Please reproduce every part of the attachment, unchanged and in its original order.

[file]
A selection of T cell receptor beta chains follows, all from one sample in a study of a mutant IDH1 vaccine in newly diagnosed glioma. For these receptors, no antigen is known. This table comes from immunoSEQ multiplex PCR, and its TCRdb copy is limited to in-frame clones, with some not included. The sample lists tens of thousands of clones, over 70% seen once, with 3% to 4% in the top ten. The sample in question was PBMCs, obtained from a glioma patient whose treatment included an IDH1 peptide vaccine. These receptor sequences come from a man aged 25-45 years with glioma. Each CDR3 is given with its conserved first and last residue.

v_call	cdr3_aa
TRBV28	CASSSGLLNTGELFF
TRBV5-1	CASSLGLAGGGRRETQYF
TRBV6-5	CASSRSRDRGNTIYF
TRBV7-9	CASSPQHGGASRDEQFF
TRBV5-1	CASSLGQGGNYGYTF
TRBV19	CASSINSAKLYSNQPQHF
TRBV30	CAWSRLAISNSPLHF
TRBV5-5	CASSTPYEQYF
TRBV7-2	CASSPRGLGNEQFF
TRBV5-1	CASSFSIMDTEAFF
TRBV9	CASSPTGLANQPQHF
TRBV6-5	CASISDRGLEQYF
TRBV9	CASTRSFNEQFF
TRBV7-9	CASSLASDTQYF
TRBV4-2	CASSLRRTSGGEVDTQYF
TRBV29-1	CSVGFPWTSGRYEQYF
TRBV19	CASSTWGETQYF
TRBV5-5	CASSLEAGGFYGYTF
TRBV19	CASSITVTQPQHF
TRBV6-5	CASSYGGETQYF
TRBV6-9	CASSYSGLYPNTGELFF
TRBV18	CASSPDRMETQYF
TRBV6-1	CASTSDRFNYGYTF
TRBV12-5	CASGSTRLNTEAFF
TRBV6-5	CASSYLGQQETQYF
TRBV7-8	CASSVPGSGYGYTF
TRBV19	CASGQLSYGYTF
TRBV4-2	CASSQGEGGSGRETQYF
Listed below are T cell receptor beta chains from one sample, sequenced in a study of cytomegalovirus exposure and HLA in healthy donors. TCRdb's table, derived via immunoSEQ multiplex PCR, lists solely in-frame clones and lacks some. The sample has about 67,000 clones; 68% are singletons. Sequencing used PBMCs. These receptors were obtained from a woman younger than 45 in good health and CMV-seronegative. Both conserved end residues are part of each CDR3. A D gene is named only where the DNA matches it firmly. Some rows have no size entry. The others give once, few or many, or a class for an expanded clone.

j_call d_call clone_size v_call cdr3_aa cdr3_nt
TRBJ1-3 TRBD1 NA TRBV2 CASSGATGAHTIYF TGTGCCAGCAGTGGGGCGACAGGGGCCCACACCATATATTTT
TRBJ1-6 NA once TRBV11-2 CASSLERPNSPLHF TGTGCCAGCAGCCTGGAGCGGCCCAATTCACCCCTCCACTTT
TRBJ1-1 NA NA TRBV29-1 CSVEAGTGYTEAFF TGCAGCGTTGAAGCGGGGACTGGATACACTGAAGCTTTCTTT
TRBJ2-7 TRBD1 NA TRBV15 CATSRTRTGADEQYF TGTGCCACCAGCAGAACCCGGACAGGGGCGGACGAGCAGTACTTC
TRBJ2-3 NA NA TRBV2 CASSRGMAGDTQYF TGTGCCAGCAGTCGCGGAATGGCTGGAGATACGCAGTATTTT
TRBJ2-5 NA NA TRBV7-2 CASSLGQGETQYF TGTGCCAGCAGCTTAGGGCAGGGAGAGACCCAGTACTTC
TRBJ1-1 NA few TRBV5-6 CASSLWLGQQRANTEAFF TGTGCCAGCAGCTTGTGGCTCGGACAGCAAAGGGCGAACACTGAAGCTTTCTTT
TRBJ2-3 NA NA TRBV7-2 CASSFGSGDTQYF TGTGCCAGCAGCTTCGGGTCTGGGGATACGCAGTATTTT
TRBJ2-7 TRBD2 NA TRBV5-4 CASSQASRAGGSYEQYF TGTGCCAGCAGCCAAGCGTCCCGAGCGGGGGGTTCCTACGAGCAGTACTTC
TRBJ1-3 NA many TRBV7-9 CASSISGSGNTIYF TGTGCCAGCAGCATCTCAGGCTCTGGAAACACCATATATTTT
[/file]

A selection of T cell receptor beta chains follows, all from one sample in a study of a mutant IDH1 vaccine in newly diagnosed glioma. For these receptors, no antigen is known. This table comes from immunoSEQ multiplex PCR, and its TCRdb copy is limited to in-frame clones, with some not included. The sample lists tens of thousands of clones, over 70% seen once, with 3% to 4% in the top ten. The sample in question was PBMCs, obtained from a glioma patient whose treatment included an IDH1 peptide vaccine. These receptor sequences come from a man aged 25-45 years with glioma. Each CDR3 is given with its conserved first and last residue.

v_call	cdr3_aa
TRBV28	CASSSGLLNTGELFF
TRBV5-1	CASSLGLAGGGRRETQYF
TRBV6-5	CASSRSRDRGNTIYF
TRBV7-9	CASSPQHGGASRDEQFF
TRBV5-1	CASSLGQGGNYGYTF
TRBV19	CASSINSAKLYSNQPQHF
TRBV30	CAWSRLAISNSPLHF
TRBV5-5	CASSTPYEQYF
TRBV7-2	CASSPRGLGNEQFF
TRBV5-1	CASSFSIMDTEAFF
TRBV9	CASSPTGLANQPQHF
TRBV6-5	CASISDRGLEQYF
TRBV9	CASTRSFNEQFF
TRBV7-9	CASSLASDTQYF
TRBV4-2	CASSLRRTSGGEVDTQYF
TRBV29-1	CSVGFPWTSGRYEQYF
TRBV19	CASSTWGETQYF
TRBV5-5	CASSLEAGGFYGYTF
TRBV19	CASSITVTQPQHF
TRBV6-5	CASSYGGETQYF
TRBV6-9	CASSYSGLYPNTGELFF
TRBV18	CASSPDRMETQYF
TRBV6-1	CASTSDRFNYGYTF
TRBV12-5	CASGSTRLNTEAFF
TRBV6-5	CASSYLGQQETQYF
TRBV7-8	CASSVPGSGYGYTF
TRBV19	CASGQLSYGYTF
TRBV4-2	CASSQGEGGSGRETQYF
Listed below are T cell receptor beta chains from one sample, sequenced in a study of cytomegalovirus exposure and HLA in healthy donors. TCRdb's table, derived via immunoSEQ multiplex PCR, lists solely in-frame clones and lacks some. The sample has about 67,000 clones; 68% are singletons. Sequencing used PBMCs. These receptors were obtained from a woman younger than 45 in good health and CMV-seronegative. Both conserved end residues are part of each CDR3. A D gene is named only where the DNA matches it firmly. Some rows have no size entry. The others give once, few or many, or a class for an expanded clone.

j_call d_call clone_size v_call cdr3_aa cdr3_nt
TRBJ1-3 TRBD1 NA TRBV2 CASSGATGAHTIYF TGTGCCAGCAGTGGGGCGACAGGGGCCCACACCATATATTTT
TRBJ1-6 NA once TRBV11-2 CASSLERPNSPLHF TGTGCCAGCAGCCTGGAGCGGCCCAATTCACCCCTCCACTTT
TRBJ1-1 NA NA TRBV29-1 CSVEAGTGYTEAFF TGCAGCGTTGAAGCGGGGACTGGATACACTGAAGCTTTCTTT
TRBJ2-7 TRBD1 NA TRBV15 CATSRTRTGADEQYF TGTGCCACCAGCAGAACCCGGACAGGGGCGGACGAGCAGTACTTC
TRBJ2-3 NA NA TRBV2 CASSRGMAGDTQYF TGTGCCAGCAGTCGCGGAATGGCTGGAGATACGCAGTATTTT
TRBJ2-5 NA NA TRBV7-2 CASSLGQGETQYF TGTGCCAGCAGCTTAGGGCAGGGAGAGACCCAGTACTTC
TRBJ1-1 NA few TRBV5-6 CASSLWLGQQRANTEAFF TGTGCCAGCAGCTTGTGGCTCGGACAGCAAAGGGCGAACACTGAAGCTTTCTTT
TRBJ2-3 NA NA TRBV7-2 CASSFGSGDTQYF TGTGCCAGCAGCTTCGGGTCTGGGGATACGCAGTATTTT
TRBJ2-7 TRBD2 NA TRBV5-4 CASSQASRAGGSYEQYF TGTGCCAGCAGCCAAGCGTCCCGAGCGGGGGGTTCCTACGAGCAGTACTTC
TRBJ1-3 NA many TRBV7-9 CASSISGSGNTIYF TGTGCCAGCAGCATCTCAGGCTCTGGAAACACCATATATTTT